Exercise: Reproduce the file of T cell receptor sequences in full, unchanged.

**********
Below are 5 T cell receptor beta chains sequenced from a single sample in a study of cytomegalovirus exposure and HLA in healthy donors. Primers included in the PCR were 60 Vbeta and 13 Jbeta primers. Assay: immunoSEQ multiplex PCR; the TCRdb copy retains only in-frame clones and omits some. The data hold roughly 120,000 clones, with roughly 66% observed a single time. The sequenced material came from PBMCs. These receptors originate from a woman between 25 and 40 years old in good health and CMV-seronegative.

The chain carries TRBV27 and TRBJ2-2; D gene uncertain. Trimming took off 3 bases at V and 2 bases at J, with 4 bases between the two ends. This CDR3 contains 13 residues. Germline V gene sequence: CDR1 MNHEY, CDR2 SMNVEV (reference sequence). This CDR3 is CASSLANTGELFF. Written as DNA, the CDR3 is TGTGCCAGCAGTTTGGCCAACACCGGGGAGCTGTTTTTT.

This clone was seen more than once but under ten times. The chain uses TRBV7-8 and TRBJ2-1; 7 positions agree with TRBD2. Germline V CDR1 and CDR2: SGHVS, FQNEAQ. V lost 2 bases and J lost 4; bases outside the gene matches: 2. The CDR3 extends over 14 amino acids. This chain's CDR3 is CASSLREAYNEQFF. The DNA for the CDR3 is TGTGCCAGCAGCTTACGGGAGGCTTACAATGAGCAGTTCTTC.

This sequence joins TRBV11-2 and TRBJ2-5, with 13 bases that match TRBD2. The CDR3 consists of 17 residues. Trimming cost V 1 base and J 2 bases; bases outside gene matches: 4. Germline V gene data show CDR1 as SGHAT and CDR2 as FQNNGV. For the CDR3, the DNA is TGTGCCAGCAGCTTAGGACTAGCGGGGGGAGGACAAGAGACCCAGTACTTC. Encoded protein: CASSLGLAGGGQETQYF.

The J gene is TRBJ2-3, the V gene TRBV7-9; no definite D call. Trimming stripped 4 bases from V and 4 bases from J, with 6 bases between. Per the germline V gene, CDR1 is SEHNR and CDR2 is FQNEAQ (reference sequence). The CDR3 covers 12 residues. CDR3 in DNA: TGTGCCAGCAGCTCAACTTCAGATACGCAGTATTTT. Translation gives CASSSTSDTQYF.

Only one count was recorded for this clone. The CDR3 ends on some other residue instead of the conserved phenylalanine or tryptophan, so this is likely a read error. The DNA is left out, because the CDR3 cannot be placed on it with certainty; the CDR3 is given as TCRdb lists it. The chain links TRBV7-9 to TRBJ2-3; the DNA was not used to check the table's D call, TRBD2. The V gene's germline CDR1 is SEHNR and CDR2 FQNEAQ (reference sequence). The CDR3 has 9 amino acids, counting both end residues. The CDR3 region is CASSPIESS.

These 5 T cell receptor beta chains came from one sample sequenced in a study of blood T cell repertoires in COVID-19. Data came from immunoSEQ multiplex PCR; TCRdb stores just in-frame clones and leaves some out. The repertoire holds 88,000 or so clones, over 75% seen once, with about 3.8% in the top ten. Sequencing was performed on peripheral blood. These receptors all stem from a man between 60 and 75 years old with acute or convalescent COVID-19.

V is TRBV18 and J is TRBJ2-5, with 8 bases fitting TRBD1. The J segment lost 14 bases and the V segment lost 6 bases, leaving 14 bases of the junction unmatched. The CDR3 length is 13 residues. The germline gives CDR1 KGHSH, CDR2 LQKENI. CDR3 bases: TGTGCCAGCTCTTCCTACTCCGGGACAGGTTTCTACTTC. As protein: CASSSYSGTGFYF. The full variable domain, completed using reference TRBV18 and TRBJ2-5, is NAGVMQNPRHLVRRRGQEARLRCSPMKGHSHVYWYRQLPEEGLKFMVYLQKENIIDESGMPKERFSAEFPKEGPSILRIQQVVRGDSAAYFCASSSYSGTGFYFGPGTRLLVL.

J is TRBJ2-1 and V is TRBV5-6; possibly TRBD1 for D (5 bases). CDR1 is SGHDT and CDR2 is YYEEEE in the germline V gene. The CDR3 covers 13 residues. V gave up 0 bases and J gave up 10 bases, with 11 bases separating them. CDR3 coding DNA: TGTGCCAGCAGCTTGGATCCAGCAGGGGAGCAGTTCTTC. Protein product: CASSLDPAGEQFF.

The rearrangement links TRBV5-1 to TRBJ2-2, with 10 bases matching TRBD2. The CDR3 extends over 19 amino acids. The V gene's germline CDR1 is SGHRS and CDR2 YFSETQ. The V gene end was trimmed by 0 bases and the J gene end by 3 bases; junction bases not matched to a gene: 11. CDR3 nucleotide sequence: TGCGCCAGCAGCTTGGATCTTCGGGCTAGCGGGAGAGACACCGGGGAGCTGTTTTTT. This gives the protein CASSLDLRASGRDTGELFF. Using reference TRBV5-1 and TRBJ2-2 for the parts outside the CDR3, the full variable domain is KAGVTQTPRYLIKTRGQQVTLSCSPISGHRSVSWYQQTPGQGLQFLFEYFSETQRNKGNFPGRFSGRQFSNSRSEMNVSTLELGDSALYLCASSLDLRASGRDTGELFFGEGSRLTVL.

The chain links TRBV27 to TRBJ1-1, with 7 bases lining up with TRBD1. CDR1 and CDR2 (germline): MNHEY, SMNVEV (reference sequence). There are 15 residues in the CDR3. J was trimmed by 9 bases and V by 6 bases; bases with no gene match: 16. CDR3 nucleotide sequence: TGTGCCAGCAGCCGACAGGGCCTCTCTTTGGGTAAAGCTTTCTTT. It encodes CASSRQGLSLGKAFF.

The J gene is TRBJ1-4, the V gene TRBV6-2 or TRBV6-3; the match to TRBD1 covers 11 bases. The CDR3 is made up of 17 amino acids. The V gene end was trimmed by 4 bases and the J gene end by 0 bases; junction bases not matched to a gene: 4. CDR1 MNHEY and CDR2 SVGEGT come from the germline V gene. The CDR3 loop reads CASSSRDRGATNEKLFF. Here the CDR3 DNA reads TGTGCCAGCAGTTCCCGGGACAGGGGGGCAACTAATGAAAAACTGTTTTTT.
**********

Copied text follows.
Below are 5 T cell receptor beta chains sequenced from a single sample in a study of cytomegalovirus exposure and HLA in healthy donors. Primers included in the PCR were 60 Vbeta and 13 Jbeta primers. Assay: immunoSEQ multiplex PCR; the TCRdb copy retains only in-frame clones and omits some. The data hold roughly 120,000 clones, with roughly 66% observed a single time. The sequenced material came from PBMCs. These receptors originate from a woman between 25 and 40 years old in good health and CMV-seronegative.

The chain carries TRBV27 and TRBJ2-2; D gene uncertain. Trimming took off 3 bases at V and 2 bases at J, with 4 bases between the two ends. This CDR3 contains 13 residues. Germline V gene sequence: CDR1 MNHEY, CDR2 SMNVEV (reference sequence). This CDR3 is CASSLANTGELFF. Written as DNA, the CDR3 is TGTGCCAGCAGTTTGGCCAACACCGGGGAGCTGTTTTTT.

This clone was seen more than once but under ten times. The chain uses TRBV7-8 and TRBJ2-1; 7 positions agree with TRBD2. Germline V CDR1 and CDR2: SGHVS, FQNEAQ. V lost 2 bases and J lost 4; bases outside the gene matches: 2. The CDR3 extends over 14 amino acids. This chain's CDR3 is CASSLREAYNEQFF. The DNA for the CDR3 is TGTGCCAGCAGCTTACGGGAGGCTTACAATGAGCAGTTCTTC.

This sequence joins TRBV11-2 and TRBJ2-5, with 13 bases that match TRBD2. The CDR3 consists of 17 residues. Trimming cost V 1 base and J 2 bases; bases outside gene matches: 4. Germline V gene data show CDR1 as SGHAT and CDR2 as FQNNGV. For the CDR3, the DNA is TGTGCCAGCAGCTTAGGACTAGCGGGGGGAGGACAAGAGACCCAGTACTTC. Encoded protein: CASSLGLAGGGQETQYF.

The J gene is TRBJ2-3, the V gene TRBV7-9; no definite D call. Trimming stripped 4 bases from V and 4 bases from J, with 6 bases between. Per the germline V gene, CDR1 is SEHNR and CDR2 is FQNEAQ (reference sequence). The CDR3 covers 12 residues. CDR3 in DNA: TGTGCCAGCAGCTCAACTTCAGATACGCAGTATTTT. Translation gives CASSSTSDTQYF.

Only one count was recorded for this clone. The CDR3 ends on some other residue instead of the conserved phenylalanine or tryptophan, so this is likely a read error. The DNA is left out, because the CDR3 cannot be placed on it with certainty; the CDR3 is given as TCRdb lists it. The chain links TRBV7-9 to TRBJ2-3; the DNA was not used to check the table's D call, TRBD2. The V gene's germline CDR1 is SEHNR and CDR2 FQNEAQ (reference sequence). The CDR3 has 9 amino acids, counting both end residues. The CDR3 region is CASSPIESS.

These 5 T cell receptor beta chains came from one sample sequenced in a study of blood T cell repertoires in COVID-19. Data came from immunoSEQ multiplex PCR; TCRdb stores just in-frame clones and leaves some out. The repertoire holds 88,000 or so clones, over 75% seen once, with about 3.8% in the top ten. Sequencing was performed on peripheral blood. These receptors all stem from a man between 60 and 75 years old with acute or convalescent COVID-19.

V is TRBV18 and J is TRBJ2-5, with 8 bases fitting TRBD1. The J segment lost 14 bases and the V segment lost 6 bases, leaving 14 bases of the junction unmatched. The CDR3 length is 13 residues. The germline gives CDR1 KGHSH, CDR2 LQKENI. CDR3 bases: TGTGCCAGCTCTTCCTACTCCGGGACAGGTTTCTACTTC. As protein: CASSSYSGTGFYF. The full variable domain, completed using reference TRBV18 and TRBJ2-5, is NAGVMQNPRHLVRRRGQEARLRCSPMKGHSHVYWYRQLPEEGLKFMVYLQKENIIDESGMPKERFSAEFPKEGPSILRIQQVVRGDSAAYFCASSSYSGTGFYFGPGTRLLVL.

J is TRBJ2-1 and V is TRBV5-6; possibly TRBD1 for D (5 bases). CDR1 is SGHDT and CDR2 is YYEEEE in the germline V gene. The CDR3 covers 13 residues. V gave up 0 bases and J gave up 10 bases, with 11 bases separating them. CDR3 coding DNA: TGTGCCAGCAGCTTGGATCCAGCAGGGGAGCAGTTCTTC. Protein product: CASSLDPAGEQFF.

The rearrangement links TRBV5-1 to TRBJ2-2, with 10 bases matching TRBD2. The CDR3 extends over 19 amino acids. The V gene's germline CDR1 is SGHRS and CDR2 YFSETQ. The V gene end was trimmed by 0 bases and the J gene end by 3 bases; junction bases not matched to a gene: 11. CDR3 nucleotide sequence: TGCGCCAGCAGCTTGGATCTTCGGGCTAGCGGGAGAGACACCGGGGAGCTGTTTTTT. This gives the protein CASSLDLRASGRDTGELFF. Using reference TRBV5-1 and TRBJ2-2 for the parts outside the CDR3, the full variable domain is KAGVTQTPRYLIKTRGQQVTLSCSPISGHRSVSWYQQTPGQGLQFLFEYFSETQRNKGNFPGRFSGRQFSNSRSEMNVSTLELGDSALYLCASSLDLRASGRDTGELFFGEGSRLTVL.

The chain links TRBV27 to TRBJ1-1, with 7 bases lining up with TRBD1. CDR1 and CDR2 (germline): MNHEY, SMNVEV (reference sequence). There are 15 residues in the CDR3. J was trimmed by 9 bases and V by 6 bases; bases with no gene match: 16. CDR3 nucleotide sequence: TGTGCCAGCAGCCGACAGGGCCTCTCTTTGGGTAAAGCTTTCTTT. It encodes CASSRQGLSLGKAFF.

The J gene is TRBJ1-4, the V gene TRBV6-2 or TRBV6-3; the match to TRBD1 covers 11 bases. The CDR3 is made up of 17 amino acids. The V gene end was trimmed by 4 bases and the J gene end by 0 bases; junction bases not matched to a gene: 4. CDR1 MNHEY and CDR2 SVGEGT come from the germline V gene. The CDR3 loop reads CASSSRDRGATNEKLFF. Here the CDR3 DNA reads TGTGCCAGCAGTTCCCGGGACAGGGGGGCAACTAATGAAAAACTGTTTTTT.